Support Options

Submit a Support Ticket


Magnetic Tunnel Junction Lab

By Samiran Ganguly1, Deepanjan Datta2, Chen Shang1, Sankarsh Ramadas1, Sayeef Salahuddin1, Supriyo Datta1

1. Purdue University 2. Indian Association for the Cultivation of Science

Calculate Resistance, Tunneling Magneto Resistance, Spin Torques, and Switching characteristics of a Magnetic Tunnel Junction

Launch Tool

You must login before you can run this tool.

Version 1.1 - published on 18 Apr 2014

doi:10.4231/D30Z70X0J cite this

This tool is closed source.

View All Supporting Documents

    Tool Launch Entering values Resistance: AP and P Tunnel Magneto Resistance Spin Transfer Torque: In-Plane, Out-Of-Plane



Published on


The Magnetic Tunnel Junction (MTJ) is a spintronic device that is gaining attention in hybrid- and post-silicon memory and logic circuit designs. The device consists of two thin film ferromagnets separated by a nanometer thin oxide layer. The resistance of this device depends on the relative angle between the magnetizations of the two ferromagnets, and can be used to create a memory device by storing information as the relative configuration (anti-parallel and parallel) of the angle. Using the phenomena of spin transfer torque, this angle can be controlled and used to write information as well, making MTJ capable of working as a solid state non-volatile memory. Other features like low power operation, radiation hardening, high projected relatibility and size scalability make MTJs a candidate for “universal memory”.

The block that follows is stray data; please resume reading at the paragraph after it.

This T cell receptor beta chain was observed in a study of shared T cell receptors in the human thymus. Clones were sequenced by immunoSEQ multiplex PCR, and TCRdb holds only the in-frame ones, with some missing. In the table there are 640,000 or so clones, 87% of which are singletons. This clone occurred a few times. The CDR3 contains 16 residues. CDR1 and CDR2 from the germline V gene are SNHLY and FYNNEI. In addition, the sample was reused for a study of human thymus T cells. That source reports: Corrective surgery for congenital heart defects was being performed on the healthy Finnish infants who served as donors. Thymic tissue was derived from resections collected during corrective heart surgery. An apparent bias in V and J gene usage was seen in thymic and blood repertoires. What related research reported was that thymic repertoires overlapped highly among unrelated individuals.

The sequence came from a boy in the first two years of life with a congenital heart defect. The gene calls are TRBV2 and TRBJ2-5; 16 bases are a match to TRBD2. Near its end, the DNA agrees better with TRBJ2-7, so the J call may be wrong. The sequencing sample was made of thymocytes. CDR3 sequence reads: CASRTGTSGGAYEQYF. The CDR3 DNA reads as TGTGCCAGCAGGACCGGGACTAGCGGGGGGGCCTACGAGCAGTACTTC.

We present a Non-Equilibrium Green’s Function (NEGF) based quantum transport simulator that calculates critical transport properties of an MTJ viz. Parallel and Anti-Parallel Resistances, Tunneling Magneto-Resistance (TMR) and Spin Transfer Torque (STT, both in-plane and out of the plane), using material parameters and geometric dimensions of an MTJ device as inputs. The underlying model is the first model to quantitatively benchmark multiple experimental data and was published in a peer reviewed journal.

Sponsored by



D. Datta, B. Behin-Aein, S. Datta, and S. Salahuddin, “Voltage Asymmetry of Spin-Transfer Torques,” IEEE Transactions on Nanotechnology, vol. 11, no. 2, pp. 261–272, 2012.

Tags, a resource for nanoscience and nanotechnology, is supported by the National Science Foundation and other funding agencies. Any opinions, findings, and conclusions or recommendations expressed in this material are those of the author(s) and do not necessarily reflect the views of the National Science Foundation.